Dark Cloud logo

 

Home

Columns

Commentary

Dark Endeavors

Tricky Dick

a reflection

This is Dark Cloud on Wednesday, April 20, 1994.

Tricky Dick Nixon is winking out before our eyes. Nobody my age can imagine that, the great nemesis of our generation, the incredibly starchy coup maker, whose politically correct vice president was still taking the bribes started as a governor while in the White House, and who expanded a war to end it.

He was the only President to resign, and he was probably the best ambassador we had to the Iron Curtain countries. He was bitter, sentimental, corrupt, puritanical, idealistic, crassly opportunistic, hypercritical, resolutely patriotic. He was as conflicted and confused in ideals as his entire generation and like them he overemphasized procedures and traditions to form social anchors. He was the perfect embodiment of most Americans, not the regal John Kennedy or Dwight Eisenhower, or even the sports star Gerald Ford, or the incredibly competent politico Lyndon Johnson, or the poor southern aristocrat James Carter. Nixon was white trash trailer park risen high, and he brought all that baggage with him. He was a social climber out of control, and when he talked about the silent majority, he knew of what he spoke. The white, procedure and tradition bound, lower middle class whose children routinely weighed the opportunities of ROTC and military careers or assistant management trainees at some new restaurant chain.

He has lived to be 81. He nearly usurped the Constitution and bequeathed a nation that was indistinguishable from the police run horrors he publicly excoriated. If asked what the Watergate Scandal was, most people could not get by a few buzzwords like break in and cover-up. It was something more. Nixon attempted to use the FBI and CIA for strictly political gain. He was, in fact, perfectly willing to do anything to protect his bone headed inner circle and their moronic antics to stay in office. He plotted to pay off criminals that had become so with his knowledge and at his behest. There is little doubt that he would cheerfully have sabotaged the Democrats by any means, justifying it with the sure knowledge that Joe Kennedy had bought Chicago for his son in 1960, and that everybody does it. Whether he would have stopped there, no one knows. He loved power.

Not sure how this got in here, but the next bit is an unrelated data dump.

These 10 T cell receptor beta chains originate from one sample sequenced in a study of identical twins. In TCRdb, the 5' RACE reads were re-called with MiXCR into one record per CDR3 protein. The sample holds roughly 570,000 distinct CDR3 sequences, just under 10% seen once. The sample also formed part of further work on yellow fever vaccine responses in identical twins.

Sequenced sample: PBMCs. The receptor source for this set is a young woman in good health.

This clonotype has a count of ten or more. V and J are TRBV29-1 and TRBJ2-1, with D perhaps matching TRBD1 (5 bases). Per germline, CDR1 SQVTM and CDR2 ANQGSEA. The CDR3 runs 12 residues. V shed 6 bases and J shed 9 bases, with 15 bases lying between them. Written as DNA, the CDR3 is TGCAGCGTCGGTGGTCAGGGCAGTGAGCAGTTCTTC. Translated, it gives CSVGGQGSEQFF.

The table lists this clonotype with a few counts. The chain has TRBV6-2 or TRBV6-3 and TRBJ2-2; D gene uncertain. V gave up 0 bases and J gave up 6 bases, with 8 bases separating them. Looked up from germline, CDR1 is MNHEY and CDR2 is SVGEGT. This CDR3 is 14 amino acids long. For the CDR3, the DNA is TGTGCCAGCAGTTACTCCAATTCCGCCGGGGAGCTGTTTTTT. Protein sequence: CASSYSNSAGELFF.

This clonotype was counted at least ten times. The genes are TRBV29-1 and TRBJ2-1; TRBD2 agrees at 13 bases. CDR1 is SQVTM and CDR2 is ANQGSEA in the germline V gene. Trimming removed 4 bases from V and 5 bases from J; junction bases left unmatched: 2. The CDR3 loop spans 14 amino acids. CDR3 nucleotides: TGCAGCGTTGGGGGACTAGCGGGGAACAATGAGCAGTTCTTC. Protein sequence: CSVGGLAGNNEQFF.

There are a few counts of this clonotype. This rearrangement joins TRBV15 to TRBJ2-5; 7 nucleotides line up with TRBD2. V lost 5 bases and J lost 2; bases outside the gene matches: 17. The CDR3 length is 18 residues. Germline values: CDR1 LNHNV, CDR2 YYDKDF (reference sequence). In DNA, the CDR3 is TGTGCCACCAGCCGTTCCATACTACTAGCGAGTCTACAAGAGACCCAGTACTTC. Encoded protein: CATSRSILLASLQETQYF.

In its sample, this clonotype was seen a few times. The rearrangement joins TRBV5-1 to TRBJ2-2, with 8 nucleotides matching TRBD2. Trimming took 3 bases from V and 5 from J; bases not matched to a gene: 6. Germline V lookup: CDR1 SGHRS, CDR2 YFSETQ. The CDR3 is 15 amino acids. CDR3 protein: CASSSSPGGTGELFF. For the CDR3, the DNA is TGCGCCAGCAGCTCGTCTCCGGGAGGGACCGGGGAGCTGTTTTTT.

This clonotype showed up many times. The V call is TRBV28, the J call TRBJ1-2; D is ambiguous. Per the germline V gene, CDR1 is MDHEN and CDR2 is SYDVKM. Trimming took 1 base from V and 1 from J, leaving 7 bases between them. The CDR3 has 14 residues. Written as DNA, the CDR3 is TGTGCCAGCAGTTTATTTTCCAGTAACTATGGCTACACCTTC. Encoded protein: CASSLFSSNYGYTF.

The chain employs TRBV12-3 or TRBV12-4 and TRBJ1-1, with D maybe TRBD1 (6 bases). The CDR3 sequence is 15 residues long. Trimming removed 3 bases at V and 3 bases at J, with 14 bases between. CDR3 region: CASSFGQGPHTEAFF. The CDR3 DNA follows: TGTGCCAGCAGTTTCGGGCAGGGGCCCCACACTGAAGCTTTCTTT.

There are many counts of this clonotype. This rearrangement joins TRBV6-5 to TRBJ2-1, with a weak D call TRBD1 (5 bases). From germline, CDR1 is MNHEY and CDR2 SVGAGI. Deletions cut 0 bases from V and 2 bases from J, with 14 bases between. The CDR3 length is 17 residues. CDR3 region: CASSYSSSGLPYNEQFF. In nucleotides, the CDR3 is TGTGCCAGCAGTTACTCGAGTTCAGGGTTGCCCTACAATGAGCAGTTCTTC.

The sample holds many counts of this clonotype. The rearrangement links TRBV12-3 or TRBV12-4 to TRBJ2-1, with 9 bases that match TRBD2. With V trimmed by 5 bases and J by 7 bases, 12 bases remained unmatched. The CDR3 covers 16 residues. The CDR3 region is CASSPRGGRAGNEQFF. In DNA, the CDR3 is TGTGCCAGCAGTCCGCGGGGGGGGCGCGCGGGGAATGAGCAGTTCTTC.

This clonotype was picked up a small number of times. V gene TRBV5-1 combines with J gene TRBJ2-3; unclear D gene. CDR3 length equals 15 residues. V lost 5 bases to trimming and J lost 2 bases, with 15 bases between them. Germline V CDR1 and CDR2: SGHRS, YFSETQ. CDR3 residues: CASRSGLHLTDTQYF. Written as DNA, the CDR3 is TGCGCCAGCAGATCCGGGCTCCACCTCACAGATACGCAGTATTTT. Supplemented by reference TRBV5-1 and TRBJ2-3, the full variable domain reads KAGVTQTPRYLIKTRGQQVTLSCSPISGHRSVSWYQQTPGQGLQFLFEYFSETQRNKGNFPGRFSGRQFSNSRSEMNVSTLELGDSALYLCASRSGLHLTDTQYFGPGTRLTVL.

He leaves a nation that has, for the most part, forgotten and forgiven: the Helen Gahagan Douglasses are vanished. The pumpkin where spies stored microfilm is erased. Alger Hiss and Checkers, good Republican cloth coats and Cambodian bomb craters, pretty vague in the neural tissue. But we speak to China because of Nixon, and he established a quality of relationship with the Soviet Union that lowered the risks of war by a factor of 10, perhaps 100. He has, like Sadat, been revered outside his own nation and hated in his own. He was brilliant, petty, awkward, ensorcelling. If he can be consigned to the ditch before death, perhaps the fitting epitaph came right after he resigned. A citizen, flustered that the evil in the man came unhindered with the good, blurted: "God damn you Richard Nixon for depriving the nation of Richard Nixon." Oversimplistic, as wrong as correct, frustrating because it demands a longer explanation and then a longer one. But it is the kernel, and I can come no closer. It is not too much to say that the tragedy of Nixon is the tragedy of his nation, which cynically elevates lies to myth to dogma and back.

Note: Nixon died two days after this.